In 1997, Hispanic-owned businesses represented 6 percent of all businesses in the United States. They numbered nearly 1.2 million, employed more than 1.3 million people, and contributed more than $186 billion to the GNP, according to recently released data from the 1997 Economic Census. These trends have important implications for the nation's economy and for international trade, given the concentration of these businesses in major urban areas and their ties to the entrepreneurs' countries of origin.
Since the previous Economic Census in 1992, the number of Hispanic companies grew 39 percent, or nearly twice the rate of growth for all businesses, which was 20.7 percent. The rapid expansion in the number of Hispanic companies resulted in large part from the rapid growth of the Hispanic population. Among Hispanic ethnic groups, the greatest expansion came in "Other Hispanics," a catchall category of those whose national origin is other than Mexican, Cuban, or Puerto Rican. The "Other Hispanic" category grew 75 percent during the five years 1992-1997.
Although most experts point to increased immigration as the driving force behind the expansion of Hispanic enterprises, other factors also play a role. Recent economic expansion has greatly improved access to capital for all small businesses. Loan programs at small and minority-owned banks have helped Hispanic enterprises finance their operations. During the last decade, governmental small-business support programs have facilitated access to government contracts and promoted partnerships with large private-sector corporations.
The economic power of Hispanic companies is more significant than the bare numbers suggest. Hispanic-owned companies employed 1.3 million people in 1997, with an annual payroll of $29.8 billion. Most of these jobs were concentrated in the wholesale, retail, and service industries, which accounted for 60 percent of Hispanic companies' total receipts.
Hispanic companies also have a significant presence in the largest metropolitan areas and consumer markets. According to a recent study by the Brookings Institution, non-Hispanic whites "are now a minority among the total population living in the 100 largest urban centers." Anglos still are in the majority in 52 of the 100 largest urban centers, but that figure is down from 72 a decade ago. The Hispanic population in the largest urban centers grew by 3.8 million (43 percent) in the 1990s, while the Anglo population declined by more than 2 million during the same period. Among cities, Miami tops the list in receipts for Hispanic companies, with $26 billion, and Los Angeles has the most firms – 136,678. Many other large metropolitan areas have significant Hispanic populations and business communities as well.
While the number of Hispanic companies has grown fast, most of them remain small in comparison to the statistical average. The average receipts for a Hispanic-owned business were $155,200, in contrast to $410,000 for all U.S. firms. More than 1 million of the 1.2 million Hispanic-owned firms have annual receipts of less than $100,000. Taken as a whole, those 1 million companies account for less than 10 percent of total receipts for Hispanic-owned firms. Obviously, the small size of Hispanic-owned businesses presents important challenges to policy makers and economic development leaders.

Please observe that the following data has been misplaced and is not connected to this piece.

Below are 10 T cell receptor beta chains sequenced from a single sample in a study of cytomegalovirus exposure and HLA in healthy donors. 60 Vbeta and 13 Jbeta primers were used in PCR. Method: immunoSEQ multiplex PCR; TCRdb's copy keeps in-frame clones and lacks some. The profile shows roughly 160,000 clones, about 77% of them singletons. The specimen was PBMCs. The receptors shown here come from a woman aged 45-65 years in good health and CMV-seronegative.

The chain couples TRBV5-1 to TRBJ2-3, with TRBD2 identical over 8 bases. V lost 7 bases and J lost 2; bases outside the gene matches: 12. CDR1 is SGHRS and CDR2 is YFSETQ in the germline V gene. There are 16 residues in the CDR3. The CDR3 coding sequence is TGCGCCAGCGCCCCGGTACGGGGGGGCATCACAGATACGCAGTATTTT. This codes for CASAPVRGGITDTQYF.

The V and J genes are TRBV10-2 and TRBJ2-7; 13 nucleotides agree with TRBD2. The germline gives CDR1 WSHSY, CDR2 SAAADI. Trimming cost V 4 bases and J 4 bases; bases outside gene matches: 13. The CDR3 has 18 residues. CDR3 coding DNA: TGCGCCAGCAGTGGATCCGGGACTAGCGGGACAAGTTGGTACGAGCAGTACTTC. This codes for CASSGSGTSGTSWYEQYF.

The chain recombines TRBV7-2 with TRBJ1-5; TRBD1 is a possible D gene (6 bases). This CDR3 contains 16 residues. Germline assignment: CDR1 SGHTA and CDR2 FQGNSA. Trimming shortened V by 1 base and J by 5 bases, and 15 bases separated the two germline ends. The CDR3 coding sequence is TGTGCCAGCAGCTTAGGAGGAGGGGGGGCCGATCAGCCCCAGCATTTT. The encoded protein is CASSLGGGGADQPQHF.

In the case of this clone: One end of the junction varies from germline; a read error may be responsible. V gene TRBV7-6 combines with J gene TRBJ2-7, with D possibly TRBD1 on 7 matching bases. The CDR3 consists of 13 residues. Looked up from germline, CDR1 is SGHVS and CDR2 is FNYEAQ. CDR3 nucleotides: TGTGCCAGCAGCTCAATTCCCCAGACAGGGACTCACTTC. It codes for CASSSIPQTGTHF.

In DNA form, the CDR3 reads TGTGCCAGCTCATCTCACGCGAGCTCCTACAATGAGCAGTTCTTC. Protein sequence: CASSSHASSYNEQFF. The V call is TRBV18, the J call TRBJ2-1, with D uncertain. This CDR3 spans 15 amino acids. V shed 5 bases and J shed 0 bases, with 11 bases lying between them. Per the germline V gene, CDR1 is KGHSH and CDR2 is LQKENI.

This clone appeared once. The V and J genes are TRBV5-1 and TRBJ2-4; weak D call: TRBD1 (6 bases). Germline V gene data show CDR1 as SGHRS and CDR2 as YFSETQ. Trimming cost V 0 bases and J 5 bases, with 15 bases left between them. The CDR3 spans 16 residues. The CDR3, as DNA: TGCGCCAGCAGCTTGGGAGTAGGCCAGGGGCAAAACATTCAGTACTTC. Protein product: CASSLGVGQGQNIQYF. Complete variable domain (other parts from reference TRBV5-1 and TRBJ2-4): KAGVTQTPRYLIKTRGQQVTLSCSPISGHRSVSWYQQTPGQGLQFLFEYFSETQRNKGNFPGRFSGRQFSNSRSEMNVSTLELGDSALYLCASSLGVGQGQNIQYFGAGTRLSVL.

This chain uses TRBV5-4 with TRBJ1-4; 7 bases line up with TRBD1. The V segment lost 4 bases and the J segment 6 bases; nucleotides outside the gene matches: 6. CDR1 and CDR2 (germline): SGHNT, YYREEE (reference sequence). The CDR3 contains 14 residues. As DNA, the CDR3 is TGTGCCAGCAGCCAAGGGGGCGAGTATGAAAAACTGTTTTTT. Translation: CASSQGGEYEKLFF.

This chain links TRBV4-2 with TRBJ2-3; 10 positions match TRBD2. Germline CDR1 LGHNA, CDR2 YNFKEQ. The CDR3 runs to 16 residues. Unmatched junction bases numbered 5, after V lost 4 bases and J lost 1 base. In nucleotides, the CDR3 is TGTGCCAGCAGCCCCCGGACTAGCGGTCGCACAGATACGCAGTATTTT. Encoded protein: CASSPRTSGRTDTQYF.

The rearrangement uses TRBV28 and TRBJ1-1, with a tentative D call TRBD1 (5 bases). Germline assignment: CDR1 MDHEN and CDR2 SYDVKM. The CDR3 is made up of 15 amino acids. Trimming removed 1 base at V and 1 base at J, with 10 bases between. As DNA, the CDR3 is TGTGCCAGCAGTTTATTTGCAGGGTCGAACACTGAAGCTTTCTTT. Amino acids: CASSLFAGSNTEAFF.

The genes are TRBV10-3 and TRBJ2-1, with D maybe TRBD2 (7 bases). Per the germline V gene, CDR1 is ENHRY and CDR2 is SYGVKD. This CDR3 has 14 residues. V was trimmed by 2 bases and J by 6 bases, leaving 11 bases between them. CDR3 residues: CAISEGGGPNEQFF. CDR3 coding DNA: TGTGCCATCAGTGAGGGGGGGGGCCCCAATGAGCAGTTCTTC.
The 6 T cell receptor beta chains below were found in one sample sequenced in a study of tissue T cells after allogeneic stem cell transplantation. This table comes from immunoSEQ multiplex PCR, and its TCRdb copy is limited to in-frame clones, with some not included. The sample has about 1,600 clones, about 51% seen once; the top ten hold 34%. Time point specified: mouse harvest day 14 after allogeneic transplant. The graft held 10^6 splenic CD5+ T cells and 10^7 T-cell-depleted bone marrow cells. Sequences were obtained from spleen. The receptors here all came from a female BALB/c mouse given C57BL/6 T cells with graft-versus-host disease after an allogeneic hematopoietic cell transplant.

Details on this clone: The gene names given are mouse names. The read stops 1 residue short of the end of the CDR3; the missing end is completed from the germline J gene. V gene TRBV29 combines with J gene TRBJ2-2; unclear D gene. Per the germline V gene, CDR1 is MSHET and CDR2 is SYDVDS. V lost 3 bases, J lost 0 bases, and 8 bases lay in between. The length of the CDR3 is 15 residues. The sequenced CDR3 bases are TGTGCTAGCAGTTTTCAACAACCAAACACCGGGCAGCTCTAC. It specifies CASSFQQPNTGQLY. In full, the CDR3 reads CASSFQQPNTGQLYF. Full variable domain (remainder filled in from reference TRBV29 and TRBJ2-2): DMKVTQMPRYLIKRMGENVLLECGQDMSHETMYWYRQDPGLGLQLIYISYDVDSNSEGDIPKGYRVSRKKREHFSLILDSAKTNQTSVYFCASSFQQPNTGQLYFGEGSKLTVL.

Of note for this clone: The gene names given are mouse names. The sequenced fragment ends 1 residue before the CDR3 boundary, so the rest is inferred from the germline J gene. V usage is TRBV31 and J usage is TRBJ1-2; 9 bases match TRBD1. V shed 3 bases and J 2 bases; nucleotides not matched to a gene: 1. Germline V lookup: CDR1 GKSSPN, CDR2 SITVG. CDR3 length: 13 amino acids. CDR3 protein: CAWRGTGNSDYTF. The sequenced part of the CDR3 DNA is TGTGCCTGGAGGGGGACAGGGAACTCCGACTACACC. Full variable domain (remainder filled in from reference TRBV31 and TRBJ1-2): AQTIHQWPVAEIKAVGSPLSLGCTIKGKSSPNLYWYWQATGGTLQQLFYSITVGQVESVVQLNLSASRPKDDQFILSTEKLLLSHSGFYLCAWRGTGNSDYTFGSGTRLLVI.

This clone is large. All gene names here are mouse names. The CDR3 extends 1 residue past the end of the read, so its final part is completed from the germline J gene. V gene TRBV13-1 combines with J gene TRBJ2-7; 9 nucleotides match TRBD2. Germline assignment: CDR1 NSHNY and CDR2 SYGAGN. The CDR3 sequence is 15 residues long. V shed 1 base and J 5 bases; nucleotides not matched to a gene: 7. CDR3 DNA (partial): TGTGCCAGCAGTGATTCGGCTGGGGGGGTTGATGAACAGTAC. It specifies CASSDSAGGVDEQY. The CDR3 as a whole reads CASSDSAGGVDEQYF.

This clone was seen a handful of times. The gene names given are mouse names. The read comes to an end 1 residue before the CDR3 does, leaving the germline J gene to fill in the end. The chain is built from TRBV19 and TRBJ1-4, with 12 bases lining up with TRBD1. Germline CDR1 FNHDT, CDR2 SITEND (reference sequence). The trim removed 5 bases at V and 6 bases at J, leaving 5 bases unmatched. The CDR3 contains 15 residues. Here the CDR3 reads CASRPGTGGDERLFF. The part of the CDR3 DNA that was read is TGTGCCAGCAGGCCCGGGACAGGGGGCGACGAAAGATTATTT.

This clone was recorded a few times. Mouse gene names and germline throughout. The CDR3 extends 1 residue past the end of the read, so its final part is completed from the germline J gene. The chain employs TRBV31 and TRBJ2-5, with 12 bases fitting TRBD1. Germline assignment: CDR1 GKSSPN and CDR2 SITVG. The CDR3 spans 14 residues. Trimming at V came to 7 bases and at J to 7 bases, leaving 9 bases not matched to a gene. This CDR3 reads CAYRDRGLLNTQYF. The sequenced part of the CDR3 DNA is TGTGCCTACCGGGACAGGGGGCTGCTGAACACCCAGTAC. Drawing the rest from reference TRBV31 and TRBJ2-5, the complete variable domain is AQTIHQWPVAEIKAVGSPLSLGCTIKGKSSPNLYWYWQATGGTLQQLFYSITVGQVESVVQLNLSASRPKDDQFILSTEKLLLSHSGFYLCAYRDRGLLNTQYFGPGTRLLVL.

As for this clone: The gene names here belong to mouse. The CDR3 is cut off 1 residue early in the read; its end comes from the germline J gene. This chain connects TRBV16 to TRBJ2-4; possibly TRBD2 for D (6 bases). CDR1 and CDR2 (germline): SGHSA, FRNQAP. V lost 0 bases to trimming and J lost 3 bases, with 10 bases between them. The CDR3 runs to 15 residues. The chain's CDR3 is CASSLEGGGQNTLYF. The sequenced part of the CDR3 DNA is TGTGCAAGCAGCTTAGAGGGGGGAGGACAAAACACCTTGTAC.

Averages don't tell the whole story, however. The largest Hispanic companies are well positioned to serve the needs of the growing Hispanic consumer market and provide links to international trade and investment. Hispanic consumers like products from their countries of origin, and they send remittances and consumer goods to their relatives there. These flows of capital, goods, and information establish economic links and trade opportunities that are important to all businesses targeting the Hispanic consumer markets.
In 1997, there were 26,666 Hispanic companies with receipts exceeding $1million; they accounted for two-thirds of total receipts among Hispanic-owned firms. This number of relatively large firms suggests there is a segment that can go beyond sales in their local communities and can, potentially, participate more aggressively in international trade. With the Bush administration gearing up to lower trade barriers with Latin America, the extent to which Hispanic companies can benefit from an open trade policy remains to be seen. Often, costly technical standards and distribution systems deter many small businesses from expanding overseas.
On the domestic front, Hispanic CEOs face legal challenges to affirmative action programs that promote government contracting. These set-aside programs are important in key industry sectors such as construction, transportation-related businesses, and wholesale trade with government agencies.
The implications of rapid Hispanic economic growth in the 1990s will influence public-policy decisions on neighborhood revitalization, transportation infrastructure, and business development programs over the next half-decade. If the underlying factors of immigration and urban concentration remain in force, Hispanic enterprises should exceed the 2 million mark by the next Economic Census in 2002.
Edwin Melendez is a professor and director of the Community Development Research Center at the Milano Graduate School of Management and Urban Policy at New School University in New York City.
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